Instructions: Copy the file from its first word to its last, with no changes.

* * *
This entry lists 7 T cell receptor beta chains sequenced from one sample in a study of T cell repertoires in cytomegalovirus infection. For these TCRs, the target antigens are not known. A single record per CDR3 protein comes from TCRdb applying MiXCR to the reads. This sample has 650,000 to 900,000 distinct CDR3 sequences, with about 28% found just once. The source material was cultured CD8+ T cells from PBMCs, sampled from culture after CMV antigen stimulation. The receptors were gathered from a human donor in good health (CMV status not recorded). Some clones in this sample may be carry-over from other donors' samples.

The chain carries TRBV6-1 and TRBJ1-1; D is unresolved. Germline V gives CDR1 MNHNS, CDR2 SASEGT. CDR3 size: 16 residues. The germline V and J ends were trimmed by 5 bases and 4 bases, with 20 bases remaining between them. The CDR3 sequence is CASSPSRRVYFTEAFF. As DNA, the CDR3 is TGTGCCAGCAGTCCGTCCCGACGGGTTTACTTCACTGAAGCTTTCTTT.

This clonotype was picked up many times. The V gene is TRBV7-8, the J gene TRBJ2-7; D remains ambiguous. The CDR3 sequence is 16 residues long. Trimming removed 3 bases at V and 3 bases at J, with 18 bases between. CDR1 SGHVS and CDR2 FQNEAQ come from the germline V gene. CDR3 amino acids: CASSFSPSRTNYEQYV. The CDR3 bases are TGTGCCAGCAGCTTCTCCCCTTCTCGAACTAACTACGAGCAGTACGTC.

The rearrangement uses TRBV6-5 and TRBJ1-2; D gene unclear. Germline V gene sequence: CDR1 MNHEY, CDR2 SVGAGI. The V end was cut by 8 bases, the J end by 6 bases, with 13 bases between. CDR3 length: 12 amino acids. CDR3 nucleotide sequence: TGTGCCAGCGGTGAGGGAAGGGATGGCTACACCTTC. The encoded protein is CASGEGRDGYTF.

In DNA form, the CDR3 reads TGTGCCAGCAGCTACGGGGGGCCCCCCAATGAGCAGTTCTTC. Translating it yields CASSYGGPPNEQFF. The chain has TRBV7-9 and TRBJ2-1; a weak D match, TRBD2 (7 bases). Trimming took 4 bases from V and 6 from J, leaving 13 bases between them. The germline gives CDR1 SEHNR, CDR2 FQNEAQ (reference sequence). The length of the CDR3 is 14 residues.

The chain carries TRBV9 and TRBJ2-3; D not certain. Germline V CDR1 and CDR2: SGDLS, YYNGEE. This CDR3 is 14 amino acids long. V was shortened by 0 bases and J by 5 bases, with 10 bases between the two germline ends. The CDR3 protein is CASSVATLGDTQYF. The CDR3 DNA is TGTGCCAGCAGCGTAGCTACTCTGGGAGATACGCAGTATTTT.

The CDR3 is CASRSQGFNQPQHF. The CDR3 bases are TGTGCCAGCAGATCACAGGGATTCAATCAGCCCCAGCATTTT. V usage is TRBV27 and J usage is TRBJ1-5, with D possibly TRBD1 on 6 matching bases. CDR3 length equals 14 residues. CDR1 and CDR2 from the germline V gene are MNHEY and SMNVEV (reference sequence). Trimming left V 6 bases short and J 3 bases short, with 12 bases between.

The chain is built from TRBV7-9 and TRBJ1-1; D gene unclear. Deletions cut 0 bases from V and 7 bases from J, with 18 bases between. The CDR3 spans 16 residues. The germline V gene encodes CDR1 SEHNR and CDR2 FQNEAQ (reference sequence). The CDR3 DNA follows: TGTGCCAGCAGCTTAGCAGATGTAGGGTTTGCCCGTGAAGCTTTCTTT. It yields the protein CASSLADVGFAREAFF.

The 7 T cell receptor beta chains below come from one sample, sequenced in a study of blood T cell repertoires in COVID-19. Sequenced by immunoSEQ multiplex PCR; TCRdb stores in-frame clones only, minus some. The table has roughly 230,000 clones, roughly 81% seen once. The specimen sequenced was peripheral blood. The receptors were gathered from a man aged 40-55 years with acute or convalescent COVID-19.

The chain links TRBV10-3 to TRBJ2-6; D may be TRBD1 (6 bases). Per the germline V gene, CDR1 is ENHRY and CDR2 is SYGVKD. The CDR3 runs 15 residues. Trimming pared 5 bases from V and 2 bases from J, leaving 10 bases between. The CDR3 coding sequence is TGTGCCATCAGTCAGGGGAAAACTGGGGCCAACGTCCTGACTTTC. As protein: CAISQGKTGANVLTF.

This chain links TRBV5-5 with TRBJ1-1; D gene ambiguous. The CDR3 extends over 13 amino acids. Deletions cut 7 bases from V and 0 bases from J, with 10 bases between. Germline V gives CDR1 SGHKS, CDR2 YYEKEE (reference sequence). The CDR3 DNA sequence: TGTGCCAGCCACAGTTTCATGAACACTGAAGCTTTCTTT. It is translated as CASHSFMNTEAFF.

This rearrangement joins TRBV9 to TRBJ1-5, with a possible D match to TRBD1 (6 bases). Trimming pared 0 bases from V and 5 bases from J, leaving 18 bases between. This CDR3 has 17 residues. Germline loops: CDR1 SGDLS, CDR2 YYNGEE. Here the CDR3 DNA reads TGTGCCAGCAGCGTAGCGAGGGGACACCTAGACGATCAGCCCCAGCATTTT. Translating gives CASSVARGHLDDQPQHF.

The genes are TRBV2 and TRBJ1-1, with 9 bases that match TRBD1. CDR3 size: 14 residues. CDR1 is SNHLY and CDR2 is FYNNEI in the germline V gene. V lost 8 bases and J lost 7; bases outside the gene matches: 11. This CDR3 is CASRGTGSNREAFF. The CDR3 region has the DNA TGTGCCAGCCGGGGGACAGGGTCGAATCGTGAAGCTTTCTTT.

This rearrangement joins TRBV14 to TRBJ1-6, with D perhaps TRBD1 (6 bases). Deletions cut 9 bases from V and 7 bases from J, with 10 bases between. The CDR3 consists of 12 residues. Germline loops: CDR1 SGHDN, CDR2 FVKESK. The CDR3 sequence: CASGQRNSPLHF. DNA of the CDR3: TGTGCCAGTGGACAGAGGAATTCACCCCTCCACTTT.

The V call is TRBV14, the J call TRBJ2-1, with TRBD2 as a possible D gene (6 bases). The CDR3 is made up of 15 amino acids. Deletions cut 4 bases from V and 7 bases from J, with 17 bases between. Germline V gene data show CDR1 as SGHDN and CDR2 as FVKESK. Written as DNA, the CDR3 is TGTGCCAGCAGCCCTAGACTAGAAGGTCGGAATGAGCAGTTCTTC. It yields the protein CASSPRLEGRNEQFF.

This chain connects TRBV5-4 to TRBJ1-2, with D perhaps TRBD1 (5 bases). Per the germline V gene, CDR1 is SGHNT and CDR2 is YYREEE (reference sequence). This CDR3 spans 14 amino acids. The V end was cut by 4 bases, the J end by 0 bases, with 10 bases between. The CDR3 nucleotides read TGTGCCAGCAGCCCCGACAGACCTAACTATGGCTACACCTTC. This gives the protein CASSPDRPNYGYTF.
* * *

This entry lists 7 T cell receptor beta chains sequenced from one sample in a study of T cell repertoires in cytomegalovirus infection. For these TCRs, the target antigens are not known. A single record per CDR3 protein comes from TCRdb applying MiXCR to the reads. This sample has 650,000 to 900,000 distinct CDR3 sequences, with about 28% found just once. The source material was cultured CD8+ T cells from PBMCs, sampled from culture after CMV antigen stimulation. The receptors were gathered from a human donor in good health (CMV status not recorded). Some clones in this sample may be carry-over from other donors' samples.

The chain carries TRBV6-1 and TRBJ1-1; D is unresolved. Germline V gives CDR1 MNHNS, CDR2 SASEGT. CDR3 size: 16 residues. The germline V and J ends were trimmed by 5 bases and 4 bases, with 20 bases remaining between them. The CDR3 sequence is CASSPSRRVYFTEAFF. As DNA, the CDR3 is TGTGCCAGCAGTCCGTCCCGACGGGTTTACTTCACTGAAGCTTTCTTT.

This clonotype was picked up many times. The V gene is TRBV7-8, the J gene TRBJ2-7; D remains ambiguous. The CDR3 sequence is 16 residues long. Trimming removed 3 bases at V and 3 bases at J, with 18 bases between. CDR1 SGHVS and CDR2 FQNEAQ come from the germline V gene. CDR3 amino acids: CASSFSPSRTNYEQYV. The CDR3 bases are TGTGCCAGCAGCTTCTCCCCTTCTCGAACTAACTACGAGCAGTACGTC.

The rearrangement uses TRBV6-5 and TRBJ1-2; D gene unclear. Germline V gene sequence: CDR1 MNHEY, CDR2 SVGAGI. The V end was cut by 8 bases, the J end by 6 bases, with 13 bases between. CDR3 length: 12 amino acids. CDR3 nucleotide sequence: TGTGCCAGCGGTGAGGGAAGGGATGGCTACACCTTC. The encoded protein is CASGEGRDGYTF.

In DNA form, the CDR3 reads TGTGCCAGCAGCTACGGGGGGCCCCCCAATGAGCAGTTCTTC. Translating it yields CASSYGGPPNEQFF. The chain has TRBV7-9 and TRBJ2-1; a weak D match, TRBD2 (7 bases). Trimming took 4 bases from V and 6 from J, leaving 13 bases between them. The germline gives CDR1 SEHNR, CDR2 FQNEAQ (reference sequence). The length of the CDR3 is 14 residues.

The chain carries TRBV9 and TRBJ2-3; D not certain. Germline V CDR1 and CDR2: SGDLS, YYNGEE. This CDR3 is 14 amino acids long. V was shortened by 0 bases and J by 5 bases, with 10 bases between the two germline ends. The CDR3 protein is CASSVATLGDTQYF. The CDR3 DNA is TGTGCCAGCAGCGTAGCTACTCTGGGAGATACGCAGTATTTT.

The CDR3 is CASRSQGFNQPQHF. The CDR3 bases are TGTGCCAGCAGATCACAGGGATTCAATCAGCCCCAGCATTTT. V usage is TRBV27 and J usage is TRBJ1-5, with D possibly TRBD1 on 6 matching bases. CDR3 length equals 14 residues. CDR1 and CDR2 from the germline V gene are MNHEY and SMNVEV (reference sequence). Trimming left V 6 bases short and J 3 bases short, with 12 bases between.

The chain is built from TRBV7-9 and TRBJ1-1; D gene unclear. Deletions cut 0 bases from V and 7 bases from J, with 18 bases between. The CDR3 spans 16 residues. The germline V gene encodes CDR1 SEHNR and CDR2 FQNEAQ (reference sequence). The CDR3 DNA follows: TGTGCCAGCAGCTTAGCAGATGTAGGGTTTGCCCGTGAAGCTTTCTTT. It yields the protein CASSLADVGFAREAFF.

The 7 T cell receptor beta chains below come from one sample, sequenced in a study of blood T cell repertoires in COVID-19. Sequenced by immunoSEQ multiplex PCR; TCRdb stores in-frame clones only, minus some. The table has roughly 230,000 clones, roughly 81% seen once. The specimen sequenced was peripheral blood. The receptors were gathered from a man aged 40-55 years with acute or convalescent COVID-19.

The chain links TRBV10-3 to TRBJ2-6; D may be TRBD1 (6 bases). Per the germline V gene, CDR1 is ENHRY and CDR2 is SYGVKD. The CDR3 runs 15 residues. Trimming pared 5 bases from V and 2 bases from J, leaving 10 bases between. The CDR3 coding sequence is TGTGCCATCAGTCAGGGGAAAACTGGGGCCAACGTCCTGACTTTC. As protein: CAISQGKTGANVLTF.

This chain links TRBV5-5 with TRBJ1-1; D gene ambiguous. The CDR3 extends over 13 amino acids. Deletions cut 7 bases from V and 0 bases from J, with 10 bases between. Germline V gives CDR1 SGHKS, CDR2 YYEKEE (reference sequence). The CDR3 DNA sequence: TGTGCCAGCCACAGTTTCATGAACACTGAAGCTTTCTTT. It is translated as CASHSFMNTEAFF.

This rearrangement joins TRBV9 to TRBJ1-5, with a possible D match to TRBD1 (6 bases). Trimming pared 0 bases from V and 5 bases from J, leaving 18 bases between. This CDR3 has 17 residues. Germline loops: CDR1 SGDLS, CDR2 YYNGEE. Here the CDR3 DNA reads TGTGCCAGCAGCGTAGCGAGGGGACACCTAGACGATCAGCCCCAGCATTTT. Translating gives CASSVARGHLDDQPQHF.

The genes are TRBV2 and TRBJ1-1, with 9 bases that match TRBD1. CDR3 size: 14 residues. CDR1 is SNHLY and CDR2 is FYNNEI in the germline V gene. V lost 8 bases and J lost 7; bases outside the gene matches: 11. This CDR3 is CASRGTGSNREAFF. The CDR3 region has the DNA TGTGCCAGCCGGGGGACAGGGTCGAATCGTGAAGCTTTCTTT.

This rearrangement joins TRBV14 to TRBJ1-6, with D perhaps TRBD1 (6 bases). Deletions cut 9 bases from V and 7 bases from J, with 10 bases between. The CDR3 consists of 12 residues. Germline loops: CDR1 SGHDN, CDR2 FVKESK. The CDR3 sequence: CASGQRNSPLHF. DNA of the CDR3: TGTGCCAGTGGACAGAGGAATTCACCCCTCCACTTT.

The V call is TRBV14, the J call TRBJ2-1, with TRBD2 as a possible D gene (6 bases). The CDR3 is made up of 15 amino acids. Deletions cut 4 bases from V and 7 bases from J, with 17 bases between. Germline V gene data show CDR1 as SGHDN and CDR2 as FVKESK. Written as DNA, the CDR3 is TGTGCCAGCAGCCCTAGACTAGAAGGTCGGAATGAGCAGTTCTTC. It yields the protein CASSPRLEGRNEQFF.

This chain connects TRBV5-4 to TRBJ1-2, with D perhaps TRBD1 (5 bases). Per the germline V gene, CDR1 is SGHNT and CDR2 is YYREEE (reference sequence). This CDR3 spans 14 amino acids. The V end was cut by 4 bases, the J end by 0 bases, with 10 bases between. The CDR3 nucleotides read TGTGCCAGCAGCCCCGACAGACCTAACTATGGCTACACCTTC. This gives the protein CASSPDRPNYGYTF.